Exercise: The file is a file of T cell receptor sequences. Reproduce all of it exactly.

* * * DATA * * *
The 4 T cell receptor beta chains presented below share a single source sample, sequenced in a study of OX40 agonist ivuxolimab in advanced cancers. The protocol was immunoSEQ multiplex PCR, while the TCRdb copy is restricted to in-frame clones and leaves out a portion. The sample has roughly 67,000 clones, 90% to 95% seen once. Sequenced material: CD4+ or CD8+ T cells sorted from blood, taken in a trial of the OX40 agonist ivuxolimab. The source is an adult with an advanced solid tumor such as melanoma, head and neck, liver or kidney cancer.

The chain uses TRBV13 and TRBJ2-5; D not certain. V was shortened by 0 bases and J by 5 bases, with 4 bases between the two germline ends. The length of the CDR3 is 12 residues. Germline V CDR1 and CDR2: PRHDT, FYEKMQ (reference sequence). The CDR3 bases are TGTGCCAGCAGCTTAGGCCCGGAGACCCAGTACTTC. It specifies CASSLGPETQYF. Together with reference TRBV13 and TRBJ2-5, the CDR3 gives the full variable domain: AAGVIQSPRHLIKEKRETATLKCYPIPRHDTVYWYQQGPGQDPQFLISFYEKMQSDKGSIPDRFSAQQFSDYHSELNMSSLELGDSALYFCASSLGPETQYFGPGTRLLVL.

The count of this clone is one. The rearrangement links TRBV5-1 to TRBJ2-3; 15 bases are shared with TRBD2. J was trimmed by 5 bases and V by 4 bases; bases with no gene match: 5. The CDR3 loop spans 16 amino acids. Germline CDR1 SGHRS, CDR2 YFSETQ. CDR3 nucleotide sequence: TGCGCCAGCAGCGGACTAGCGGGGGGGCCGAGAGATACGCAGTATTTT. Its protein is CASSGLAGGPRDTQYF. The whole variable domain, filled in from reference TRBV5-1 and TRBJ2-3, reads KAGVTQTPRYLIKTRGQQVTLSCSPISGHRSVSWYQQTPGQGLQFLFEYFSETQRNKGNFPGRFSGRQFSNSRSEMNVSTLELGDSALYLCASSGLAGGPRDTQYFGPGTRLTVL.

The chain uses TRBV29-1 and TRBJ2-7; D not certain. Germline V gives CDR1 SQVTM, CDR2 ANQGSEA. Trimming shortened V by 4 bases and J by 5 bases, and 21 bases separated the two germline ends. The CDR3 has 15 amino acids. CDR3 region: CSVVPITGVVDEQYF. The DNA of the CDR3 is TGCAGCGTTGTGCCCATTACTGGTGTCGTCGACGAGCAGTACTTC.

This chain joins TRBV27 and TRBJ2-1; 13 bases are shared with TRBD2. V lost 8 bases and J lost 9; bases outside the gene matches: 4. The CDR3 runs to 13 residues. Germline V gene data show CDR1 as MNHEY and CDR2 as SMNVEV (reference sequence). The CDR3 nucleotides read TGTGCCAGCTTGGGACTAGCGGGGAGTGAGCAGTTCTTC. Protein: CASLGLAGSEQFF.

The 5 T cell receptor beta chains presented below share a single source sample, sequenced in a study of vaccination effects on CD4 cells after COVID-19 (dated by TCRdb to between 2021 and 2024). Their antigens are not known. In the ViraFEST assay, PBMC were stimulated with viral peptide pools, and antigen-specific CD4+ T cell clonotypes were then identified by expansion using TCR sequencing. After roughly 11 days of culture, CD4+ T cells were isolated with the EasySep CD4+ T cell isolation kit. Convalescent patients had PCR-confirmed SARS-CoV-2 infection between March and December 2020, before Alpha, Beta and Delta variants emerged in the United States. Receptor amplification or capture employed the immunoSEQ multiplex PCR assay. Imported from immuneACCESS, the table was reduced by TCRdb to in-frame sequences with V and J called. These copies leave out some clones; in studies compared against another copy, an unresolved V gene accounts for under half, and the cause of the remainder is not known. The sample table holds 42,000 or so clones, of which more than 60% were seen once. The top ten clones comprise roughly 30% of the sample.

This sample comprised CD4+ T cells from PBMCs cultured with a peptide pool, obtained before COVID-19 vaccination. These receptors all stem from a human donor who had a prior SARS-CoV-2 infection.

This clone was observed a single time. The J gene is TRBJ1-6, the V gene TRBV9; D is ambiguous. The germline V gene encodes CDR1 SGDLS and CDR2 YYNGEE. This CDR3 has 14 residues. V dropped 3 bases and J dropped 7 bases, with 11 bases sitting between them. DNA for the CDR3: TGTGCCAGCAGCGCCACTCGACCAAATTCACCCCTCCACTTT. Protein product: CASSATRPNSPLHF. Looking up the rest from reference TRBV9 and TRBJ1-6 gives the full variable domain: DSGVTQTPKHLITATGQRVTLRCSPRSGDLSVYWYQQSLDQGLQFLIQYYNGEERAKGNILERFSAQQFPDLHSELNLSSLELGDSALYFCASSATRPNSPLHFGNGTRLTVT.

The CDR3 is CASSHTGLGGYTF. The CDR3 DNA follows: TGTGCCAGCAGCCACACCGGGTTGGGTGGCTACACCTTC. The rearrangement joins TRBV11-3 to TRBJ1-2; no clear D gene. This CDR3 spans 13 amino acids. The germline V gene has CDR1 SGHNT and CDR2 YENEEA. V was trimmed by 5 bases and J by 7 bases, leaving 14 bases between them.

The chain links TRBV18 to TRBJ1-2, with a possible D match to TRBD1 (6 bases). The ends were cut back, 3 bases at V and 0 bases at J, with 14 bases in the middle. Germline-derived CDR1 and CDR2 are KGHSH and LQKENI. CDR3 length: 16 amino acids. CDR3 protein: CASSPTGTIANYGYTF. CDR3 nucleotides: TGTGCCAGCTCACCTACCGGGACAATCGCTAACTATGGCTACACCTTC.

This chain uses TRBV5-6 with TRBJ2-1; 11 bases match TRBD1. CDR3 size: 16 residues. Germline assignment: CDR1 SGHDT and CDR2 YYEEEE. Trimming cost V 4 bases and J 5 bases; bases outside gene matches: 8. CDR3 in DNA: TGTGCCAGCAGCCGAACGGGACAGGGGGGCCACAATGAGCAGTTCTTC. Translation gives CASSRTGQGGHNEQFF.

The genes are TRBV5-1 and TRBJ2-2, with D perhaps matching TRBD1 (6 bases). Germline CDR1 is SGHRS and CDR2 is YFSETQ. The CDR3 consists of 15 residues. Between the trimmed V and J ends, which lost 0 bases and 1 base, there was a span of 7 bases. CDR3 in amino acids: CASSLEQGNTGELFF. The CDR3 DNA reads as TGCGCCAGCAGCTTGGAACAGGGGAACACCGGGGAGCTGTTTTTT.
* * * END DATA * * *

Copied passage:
The 4 T cell receptor beta chains presented below share a single source sample, sequenced in a study of OX40 agonist ivuxolimab in advanced cancers. The protocol was immunoSEQ multiplex PCR, while the TCRdb copy is restricted to in-frame clones and leaves out a portion. The sample has roughly 67,000 clones, 90% to 95% seen once. Sequenced material: CD4+ or CD8+ T cells sorted from blood, taken in a trial of the OX40 agonist ivuxolimab. The source is an adult with an advanced solid tumor such as melanoma, head and neck, liver or kidney cancer.

The chain uses TRBV13 and TRBJ2-5; D not certain. V was shortened by 0 bases and J by 5 bases, with 4 bases between the two germline ends. The length of the CDR3 is 12 residues. Germline V CDR1 and CDR2: PRHDT, FYEKMQ (reference sequence). The CDR3 bases are TGTGCCAGCAGCTTAGGCCCGGAGACCCAGTACTTC. It specifies CASSLGPETQYF. Together with reference TRBV13 and TRBJ2-5, the CDR3 gives the full variable domain: AAGVIQSPRHLIKEKRETATLKCYPIPRHDTVYWYQQGPGQDPQFLISFYEKMQSDKGSIPDRFSAQQFSDYHSELNMSSLELGDSALYFCASSLGPETQYFGPGTRLLVL.

The count of this clone is one. The rearrangement links TRBV5-1 to TRBJ2-3; 15 bases are shared with TRBD2. J was trimmed by 5 bases and V by 4 bases; bases with no gene match: 5. The CDR3 loop spans 16 amino acids. Germline CDR1 SGHRS, CDR2 YFSETQ. CDR3 nucleotide sequence: TGCGCCAGCAGCGGACTAGCGGGGGGGCCGAGAGATACGCAGTATTTT. Its protein is CASSGLAGGPRDTQYF. The whole variable domain, filled in from reference TRBV5-1 and TRBJ2-3, reads KAGVTQTPRYLIKTRGQQVTLSCSPISGHRSVSWYQQTPGQGLQFLFEYFSETQRNKGNFPGRFSGRQFSNSRSEMNVSTLELGDSALYLCASSGLAGGPRDTQYFGPGTRLTVL.

The chain uses TRBV29-1 and TRBJ2-7; D not certain. Germline V gives CDR1 SQVTM, CDR2 ANQGSEA. Trimming shortened V by 4 bases and J by 5 bases, and 21 bases separated the two germline ends. The CDR3 has 15 amino acids. CDR3 region: CSVVPITGVVDEQYF. The DNA of the CDR3 is TGCAGCGTTGTGCCCATTACTGGTGTCGTCGACGAGCAGTACTTC.

This chain joins TRBV27 and TRBJ2-1; 13 bases are shared with TRBD2. V lost 8 bases and J lost 9; bases outside the gene matches: 4. The CDR3 runs to 13 residues. Germline V gene data show CDR1 as MNHEY and CDR2 as SMNVEV (reference sequence). The CDR3 nucleotides read TGTGCCAGCTTGGGACTAGCGGGGAGTGAGCAGTTCTTC. Protein: CASLGLAGSEQFF.

The 5 T cell receptor beta chains presented below share a single source sample, sequenced in a study of vaccination effects on CD4 cells after COVID-19 (dated by TCRdb to between 2021 and 2024). Their antigens are not known. In the ViraFEST assay, PBMC were stimulated with viral peptide pools, and antigen-specific CD4+ T cell clonotypes were then identified by expansion using TCR sequencing. After roughly 11 days of culture, CD4+ T cells were isolated with the EasySep CD4+ T cell isolation kit. Convalescent patients had PCR-confirmed SARS-CoV-2 infection between March and December 2020, before Alpha, Beta and Delta variants emerged in the United States. Receptor amplification or capture employed the immunoSEQ multiplex PCR assay. Imported from immuneACCESS, the table was reduced by TCRdb to in-frame sequences with V and J called. These copies leave out some clones; in studies compared against another copy, an unresolved V gene accounts for under half, and the cause of the remainder is not known. The sample table holds 42,000 or so clones, of which more than 60% were seen once. The top ten clones comprise roughly 30% of the sample.

This sample comprised CD4+ T cells from PBMCs cultured with a peptide pool, obtained before COVID-19 vaccination. These receptors all stem from a human donor who had a prior SARS-CoV-2 infection.

This clone was observed a single time. The J gene is TRBJ1-6, the V gene TRBV9; D is ambiguous. The germline V gene encodes CDR1 SGDLS and CDR2 YYNGEE. This CDR3 has 14 residues. V dropped 3 bases and J dropped 7 bases, with 11 bases sitting between them. DNA for the CDR3: TGTGCCAGCAGCGCCACTCGACCAAATTCACCCCTCCACTTT. Protein product: CASSATRPNSPLHF. Looking up the rest from reference TRBV9 and TRBJ1-6 gives the full variable domain: DSGVTQTPKHLITATGQRVTLRCSPRSGDLSVYWYQQSLDQGLQFLIQYYNGEERAKGNILERFSAQQFPDLHSELNLSSLELGDSALYFCASSATRPNSPLHFGNGTRLTVT.

The CDR3 is CASSHTGLGGYTF. The CDR3 DNA follows: TGTGCCAGCAGCCACACCGGGTTGGGTGGCTACACCTTC. The rearrangement joins TRBV11-3 to TRBJ1-2; no clear D gene. This CDR3 spans 13 amino acids. The germline V gene has CDR1 SGHNT and CDR2 YENEEA. V was trimmed by 5 bases and J by 7 bases, leaving 14 bases between them.

The chain links TRBV18 to TRBJ1-2, with a possible D match to TRBD1 (6 bases). The ends were cut back, 3 bases at V and 0 bases at J, with 14 bases in the middle. Germline-derived CDR1 and CDR2 are KGHSH and LQKENI. CDR3 length: 16 amino acids. CDR3 protein: CASSPTGTIANYGYTF. CDR3 nucleotides: TGTGCCAGCTCACCTACCGGGACAATCGCTAACTATGGCTACACCTTC.

This chain uses TRBV5-6 with TRBJ2-1; 11 bases match TRBD1. CDR3 size: 16 residues. Germline assignment: CDR1 SGHDT and CDR2 YYEEEE. Trimming cost V 4 bases and J 5 bases; bases outside gene matches: 8. CDR3 in DNA: TGTGCCAGCAGCCGAACGGGACAGGGGGGCCACAATGAGCAGTTCTTC. Translation gives CASSRTGQGGHNEQFF.

The genes are TRBV5-1 and TRBJ2-2, with D perhaps matching TRBD1 (6 bases). Germline CDR1 is SGHRS and CDR2 is YFSETQ. The CDR3 consists of 15 residues. Between the trimmed V and J ends, which lost 0 bases and 1 base, there was a span of 7 bases. CDR3 in amino acids: CASSLEQGNTGELFF. The CDR3 DNA reads as TGCGCCAGCAGCTTGGAACAGGGGAACACCGGGGAGCTGTTTTTT.